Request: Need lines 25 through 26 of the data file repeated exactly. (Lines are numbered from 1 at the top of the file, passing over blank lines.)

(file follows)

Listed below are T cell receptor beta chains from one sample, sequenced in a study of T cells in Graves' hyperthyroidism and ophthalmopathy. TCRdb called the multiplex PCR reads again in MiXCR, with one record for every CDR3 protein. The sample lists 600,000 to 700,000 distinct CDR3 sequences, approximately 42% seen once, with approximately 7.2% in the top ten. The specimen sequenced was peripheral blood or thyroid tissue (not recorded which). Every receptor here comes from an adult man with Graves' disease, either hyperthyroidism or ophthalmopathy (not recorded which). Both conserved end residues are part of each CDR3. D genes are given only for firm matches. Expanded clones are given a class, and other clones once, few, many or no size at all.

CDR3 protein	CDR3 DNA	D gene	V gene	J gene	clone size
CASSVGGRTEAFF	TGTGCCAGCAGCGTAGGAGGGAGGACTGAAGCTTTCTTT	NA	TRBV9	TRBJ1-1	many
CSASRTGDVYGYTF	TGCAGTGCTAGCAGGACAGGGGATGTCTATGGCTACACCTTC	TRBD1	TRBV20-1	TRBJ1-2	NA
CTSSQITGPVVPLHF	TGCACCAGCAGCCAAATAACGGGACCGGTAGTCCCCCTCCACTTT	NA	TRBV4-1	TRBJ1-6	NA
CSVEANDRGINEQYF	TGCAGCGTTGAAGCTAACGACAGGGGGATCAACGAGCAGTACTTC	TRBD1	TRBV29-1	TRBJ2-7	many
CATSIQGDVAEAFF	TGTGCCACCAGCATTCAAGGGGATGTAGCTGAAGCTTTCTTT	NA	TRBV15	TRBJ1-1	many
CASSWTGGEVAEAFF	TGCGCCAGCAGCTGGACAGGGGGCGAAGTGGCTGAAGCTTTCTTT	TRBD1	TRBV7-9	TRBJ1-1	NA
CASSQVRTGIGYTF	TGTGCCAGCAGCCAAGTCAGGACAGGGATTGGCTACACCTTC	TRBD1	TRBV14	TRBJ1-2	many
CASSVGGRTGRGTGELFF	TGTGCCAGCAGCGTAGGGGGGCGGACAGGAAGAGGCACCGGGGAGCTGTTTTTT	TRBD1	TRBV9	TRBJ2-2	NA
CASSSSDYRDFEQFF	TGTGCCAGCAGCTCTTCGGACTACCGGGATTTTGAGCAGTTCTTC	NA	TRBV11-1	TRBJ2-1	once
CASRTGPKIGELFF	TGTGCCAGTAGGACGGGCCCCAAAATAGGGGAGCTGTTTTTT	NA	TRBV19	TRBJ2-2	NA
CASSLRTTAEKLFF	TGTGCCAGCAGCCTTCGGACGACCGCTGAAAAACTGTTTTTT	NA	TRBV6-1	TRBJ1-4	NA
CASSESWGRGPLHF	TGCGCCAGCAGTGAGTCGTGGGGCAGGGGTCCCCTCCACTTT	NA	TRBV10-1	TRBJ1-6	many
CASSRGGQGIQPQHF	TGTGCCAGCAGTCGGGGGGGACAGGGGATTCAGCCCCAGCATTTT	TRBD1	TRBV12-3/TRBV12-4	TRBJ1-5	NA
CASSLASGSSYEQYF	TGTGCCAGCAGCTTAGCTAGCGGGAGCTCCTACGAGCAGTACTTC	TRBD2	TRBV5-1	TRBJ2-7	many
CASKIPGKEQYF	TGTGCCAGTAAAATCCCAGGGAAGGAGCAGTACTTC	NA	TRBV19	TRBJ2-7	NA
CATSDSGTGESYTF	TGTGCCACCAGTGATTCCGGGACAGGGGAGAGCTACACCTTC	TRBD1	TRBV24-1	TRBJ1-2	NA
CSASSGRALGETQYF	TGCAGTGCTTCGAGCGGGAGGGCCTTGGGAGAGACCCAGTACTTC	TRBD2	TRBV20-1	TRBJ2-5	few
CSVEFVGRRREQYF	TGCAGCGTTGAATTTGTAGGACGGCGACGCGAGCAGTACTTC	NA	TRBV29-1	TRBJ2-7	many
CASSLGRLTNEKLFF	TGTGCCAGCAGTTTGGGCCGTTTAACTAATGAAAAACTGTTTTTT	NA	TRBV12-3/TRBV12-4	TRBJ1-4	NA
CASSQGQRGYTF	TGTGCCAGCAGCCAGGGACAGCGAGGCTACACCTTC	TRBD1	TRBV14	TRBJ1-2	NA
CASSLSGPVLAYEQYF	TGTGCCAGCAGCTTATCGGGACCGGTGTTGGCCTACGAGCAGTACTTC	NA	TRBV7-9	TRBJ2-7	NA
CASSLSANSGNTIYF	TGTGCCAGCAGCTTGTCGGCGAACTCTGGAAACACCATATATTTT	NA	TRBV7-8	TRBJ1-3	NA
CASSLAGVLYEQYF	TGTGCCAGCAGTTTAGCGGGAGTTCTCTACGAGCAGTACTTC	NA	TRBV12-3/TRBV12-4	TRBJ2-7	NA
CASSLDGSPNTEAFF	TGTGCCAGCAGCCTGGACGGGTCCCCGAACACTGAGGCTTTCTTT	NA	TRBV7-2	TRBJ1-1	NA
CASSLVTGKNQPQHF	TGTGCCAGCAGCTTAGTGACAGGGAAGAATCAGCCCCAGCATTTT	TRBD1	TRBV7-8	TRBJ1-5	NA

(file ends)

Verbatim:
CASSLAGVLYEQYF	TGTGCCAGCAGTTTAGCGGGAGTTCTCTACGAGCAGTACTTC	NA	TRBV12-3/TRBV12-4	TRBJ2-7	NA
CASSLDGSPNTEAFF	TGTGCCAGCAGCCTGGACGGGTCCCCGAACACTGAGGCTTTCTTT	NA	TRBV7-2	TRBJ1-1	NA